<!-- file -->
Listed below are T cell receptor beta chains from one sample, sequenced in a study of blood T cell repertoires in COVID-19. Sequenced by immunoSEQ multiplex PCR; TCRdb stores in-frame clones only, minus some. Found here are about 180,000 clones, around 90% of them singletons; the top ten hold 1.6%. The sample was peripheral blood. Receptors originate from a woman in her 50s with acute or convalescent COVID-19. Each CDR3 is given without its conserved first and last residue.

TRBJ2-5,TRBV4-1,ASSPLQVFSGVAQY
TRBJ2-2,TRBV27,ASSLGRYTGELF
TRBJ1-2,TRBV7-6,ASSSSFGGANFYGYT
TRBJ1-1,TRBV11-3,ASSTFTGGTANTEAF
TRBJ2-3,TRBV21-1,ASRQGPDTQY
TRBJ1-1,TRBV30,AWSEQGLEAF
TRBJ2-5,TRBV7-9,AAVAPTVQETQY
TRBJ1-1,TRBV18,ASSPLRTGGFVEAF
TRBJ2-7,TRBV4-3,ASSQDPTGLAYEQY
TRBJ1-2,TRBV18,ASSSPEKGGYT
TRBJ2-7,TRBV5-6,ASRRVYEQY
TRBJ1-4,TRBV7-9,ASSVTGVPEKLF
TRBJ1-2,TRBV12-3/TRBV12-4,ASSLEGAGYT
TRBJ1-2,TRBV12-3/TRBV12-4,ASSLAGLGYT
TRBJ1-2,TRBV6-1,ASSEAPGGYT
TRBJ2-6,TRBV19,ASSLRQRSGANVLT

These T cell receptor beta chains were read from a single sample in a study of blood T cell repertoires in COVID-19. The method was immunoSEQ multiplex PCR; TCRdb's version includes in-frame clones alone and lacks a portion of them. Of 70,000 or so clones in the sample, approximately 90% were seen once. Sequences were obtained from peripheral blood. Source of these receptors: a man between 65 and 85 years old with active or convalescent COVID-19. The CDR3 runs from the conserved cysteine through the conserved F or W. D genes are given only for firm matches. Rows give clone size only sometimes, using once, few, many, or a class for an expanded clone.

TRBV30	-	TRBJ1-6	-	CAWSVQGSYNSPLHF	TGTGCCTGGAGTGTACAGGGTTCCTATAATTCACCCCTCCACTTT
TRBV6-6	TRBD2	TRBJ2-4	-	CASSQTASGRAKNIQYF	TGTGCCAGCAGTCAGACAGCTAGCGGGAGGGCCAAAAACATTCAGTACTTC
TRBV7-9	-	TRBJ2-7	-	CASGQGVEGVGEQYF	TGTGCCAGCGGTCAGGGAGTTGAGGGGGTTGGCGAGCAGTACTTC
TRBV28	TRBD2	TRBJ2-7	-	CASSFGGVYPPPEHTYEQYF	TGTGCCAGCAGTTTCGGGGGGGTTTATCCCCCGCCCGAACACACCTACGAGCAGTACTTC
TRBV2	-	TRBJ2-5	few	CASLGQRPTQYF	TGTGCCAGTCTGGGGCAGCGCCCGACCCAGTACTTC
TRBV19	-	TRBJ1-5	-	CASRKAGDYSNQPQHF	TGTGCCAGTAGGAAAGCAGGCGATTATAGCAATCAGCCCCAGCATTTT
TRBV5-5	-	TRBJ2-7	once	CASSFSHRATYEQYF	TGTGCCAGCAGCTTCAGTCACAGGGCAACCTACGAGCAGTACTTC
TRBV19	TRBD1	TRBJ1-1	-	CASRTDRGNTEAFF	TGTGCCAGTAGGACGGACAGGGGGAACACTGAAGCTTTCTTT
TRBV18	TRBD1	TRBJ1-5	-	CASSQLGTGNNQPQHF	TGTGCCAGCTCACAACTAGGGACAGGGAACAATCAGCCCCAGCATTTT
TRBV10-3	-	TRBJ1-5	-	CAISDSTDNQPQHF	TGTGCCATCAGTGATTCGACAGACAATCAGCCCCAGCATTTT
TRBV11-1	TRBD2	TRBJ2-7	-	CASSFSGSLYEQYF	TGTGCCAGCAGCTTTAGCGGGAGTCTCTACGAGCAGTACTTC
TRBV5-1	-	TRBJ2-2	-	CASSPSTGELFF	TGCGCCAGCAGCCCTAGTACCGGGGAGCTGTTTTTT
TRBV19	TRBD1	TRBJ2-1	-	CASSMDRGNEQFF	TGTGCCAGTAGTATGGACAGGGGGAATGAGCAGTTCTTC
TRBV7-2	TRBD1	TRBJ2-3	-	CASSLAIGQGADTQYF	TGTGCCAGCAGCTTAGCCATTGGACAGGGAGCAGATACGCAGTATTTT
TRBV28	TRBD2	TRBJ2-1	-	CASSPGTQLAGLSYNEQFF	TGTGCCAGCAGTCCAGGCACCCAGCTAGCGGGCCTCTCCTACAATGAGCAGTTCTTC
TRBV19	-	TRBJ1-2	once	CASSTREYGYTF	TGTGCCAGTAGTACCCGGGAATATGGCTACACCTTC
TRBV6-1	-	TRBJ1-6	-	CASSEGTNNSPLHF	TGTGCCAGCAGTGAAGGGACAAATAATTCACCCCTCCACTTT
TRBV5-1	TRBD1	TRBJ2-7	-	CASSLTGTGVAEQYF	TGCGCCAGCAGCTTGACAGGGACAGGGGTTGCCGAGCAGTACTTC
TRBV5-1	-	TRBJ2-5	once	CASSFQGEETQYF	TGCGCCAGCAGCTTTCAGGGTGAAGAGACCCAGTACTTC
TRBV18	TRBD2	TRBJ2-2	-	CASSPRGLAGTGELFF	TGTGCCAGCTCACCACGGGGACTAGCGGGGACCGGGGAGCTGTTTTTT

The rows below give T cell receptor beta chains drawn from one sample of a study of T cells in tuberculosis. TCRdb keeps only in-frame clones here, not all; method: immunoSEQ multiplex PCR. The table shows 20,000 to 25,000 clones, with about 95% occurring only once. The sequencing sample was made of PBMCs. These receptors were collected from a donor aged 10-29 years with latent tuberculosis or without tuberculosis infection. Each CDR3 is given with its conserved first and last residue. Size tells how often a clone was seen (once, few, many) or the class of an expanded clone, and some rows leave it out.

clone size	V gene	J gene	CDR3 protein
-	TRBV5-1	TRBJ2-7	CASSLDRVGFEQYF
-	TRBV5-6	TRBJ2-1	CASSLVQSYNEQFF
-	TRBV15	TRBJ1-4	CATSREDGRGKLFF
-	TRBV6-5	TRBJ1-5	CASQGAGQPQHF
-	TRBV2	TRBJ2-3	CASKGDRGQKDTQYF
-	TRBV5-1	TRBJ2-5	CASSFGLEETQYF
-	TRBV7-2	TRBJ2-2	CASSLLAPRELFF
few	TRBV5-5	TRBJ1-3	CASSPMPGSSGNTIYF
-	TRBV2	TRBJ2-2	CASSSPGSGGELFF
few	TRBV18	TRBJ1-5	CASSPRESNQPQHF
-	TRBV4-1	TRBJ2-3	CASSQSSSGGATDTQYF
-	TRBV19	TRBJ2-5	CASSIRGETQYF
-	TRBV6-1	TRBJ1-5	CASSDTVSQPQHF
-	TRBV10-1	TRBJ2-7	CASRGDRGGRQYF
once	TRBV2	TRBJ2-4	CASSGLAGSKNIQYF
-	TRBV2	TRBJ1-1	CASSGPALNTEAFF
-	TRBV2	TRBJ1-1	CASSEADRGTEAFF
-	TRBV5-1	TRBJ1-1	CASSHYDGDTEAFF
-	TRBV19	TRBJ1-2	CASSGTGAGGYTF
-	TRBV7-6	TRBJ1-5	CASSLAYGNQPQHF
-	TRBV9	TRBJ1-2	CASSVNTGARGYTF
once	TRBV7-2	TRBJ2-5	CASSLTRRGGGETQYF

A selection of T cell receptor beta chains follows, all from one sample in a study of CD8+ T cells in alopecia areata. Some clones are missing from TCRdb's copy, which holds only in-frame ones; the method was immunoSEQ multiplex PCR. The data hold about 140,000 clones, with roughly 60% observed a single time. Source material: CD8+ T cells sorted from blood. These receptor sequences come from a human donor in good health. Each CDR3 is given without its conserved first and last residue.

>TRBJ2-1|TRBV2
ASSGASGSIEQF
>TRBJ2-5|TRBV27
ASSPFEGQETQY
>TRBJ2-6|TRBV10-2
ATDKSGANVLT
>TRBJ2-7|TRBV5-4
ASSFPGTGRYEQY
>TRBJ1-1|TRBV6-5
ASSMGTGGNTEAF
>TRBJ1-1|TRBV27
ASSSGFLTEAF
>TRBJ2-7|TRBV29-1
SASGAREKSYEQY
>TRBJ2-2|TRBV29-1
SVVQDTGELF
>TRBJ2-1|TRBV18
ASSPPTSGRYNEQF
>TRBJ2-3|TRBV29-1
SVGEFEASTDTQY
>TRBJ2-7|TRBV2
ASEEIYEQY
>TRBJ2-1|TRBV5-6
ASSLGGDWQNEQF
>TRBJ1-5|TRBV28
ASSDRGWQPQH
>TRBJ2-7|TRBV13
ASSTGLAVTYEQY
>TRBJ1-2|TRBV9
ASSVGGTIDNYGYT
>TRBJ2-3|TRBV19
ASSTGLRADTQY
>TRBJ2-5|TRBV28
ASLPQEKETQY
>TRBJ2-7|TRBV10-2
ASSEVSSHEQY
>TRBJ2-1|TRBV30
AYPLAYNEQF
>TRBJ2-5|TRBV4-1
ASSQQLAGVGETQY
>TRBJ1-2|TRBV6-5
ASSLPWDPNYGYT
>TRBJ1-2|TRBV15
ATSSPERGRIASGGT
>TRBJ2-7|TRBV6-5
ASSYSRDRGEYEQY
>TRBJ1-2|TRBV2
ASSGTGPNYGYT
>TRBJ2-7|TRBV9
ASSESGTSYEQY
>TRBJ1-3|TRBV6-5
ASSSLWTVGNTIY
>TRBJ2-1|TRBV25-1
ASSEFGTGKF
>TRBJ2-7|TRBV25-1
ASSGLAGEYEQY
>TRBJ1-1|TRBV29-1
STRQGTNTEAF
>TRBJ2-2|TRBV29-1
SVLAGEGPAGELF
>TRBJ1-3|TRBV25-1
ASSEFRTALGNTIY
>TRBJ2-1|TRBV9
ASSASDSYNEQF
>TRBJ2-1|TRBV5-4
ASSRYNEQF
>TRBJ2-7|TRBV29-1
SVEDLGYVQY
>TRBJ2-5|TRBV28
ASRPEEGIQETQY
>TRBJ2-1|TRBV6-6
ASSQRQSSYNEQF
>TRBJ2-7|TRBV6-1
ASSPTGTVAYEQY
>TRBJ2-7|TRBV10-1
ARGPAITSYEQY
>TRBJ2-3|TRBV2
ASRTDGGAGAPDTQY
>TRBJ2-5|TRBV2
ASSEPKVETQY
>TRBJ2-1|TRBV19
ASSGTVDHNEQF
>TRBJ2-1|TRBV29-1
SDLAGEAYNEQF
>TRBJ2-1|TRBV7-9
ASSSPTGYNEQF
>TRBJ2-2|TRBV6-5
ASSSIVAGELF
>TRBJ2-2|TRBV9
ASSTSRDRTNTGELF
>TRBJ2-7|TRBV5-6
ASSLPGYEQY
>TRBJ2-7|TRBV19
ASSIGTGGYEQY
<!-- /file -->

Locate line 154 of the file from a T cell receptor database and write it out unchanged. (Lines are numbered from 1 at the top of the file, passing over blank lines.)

>TRBJ2-7|TRBV5-6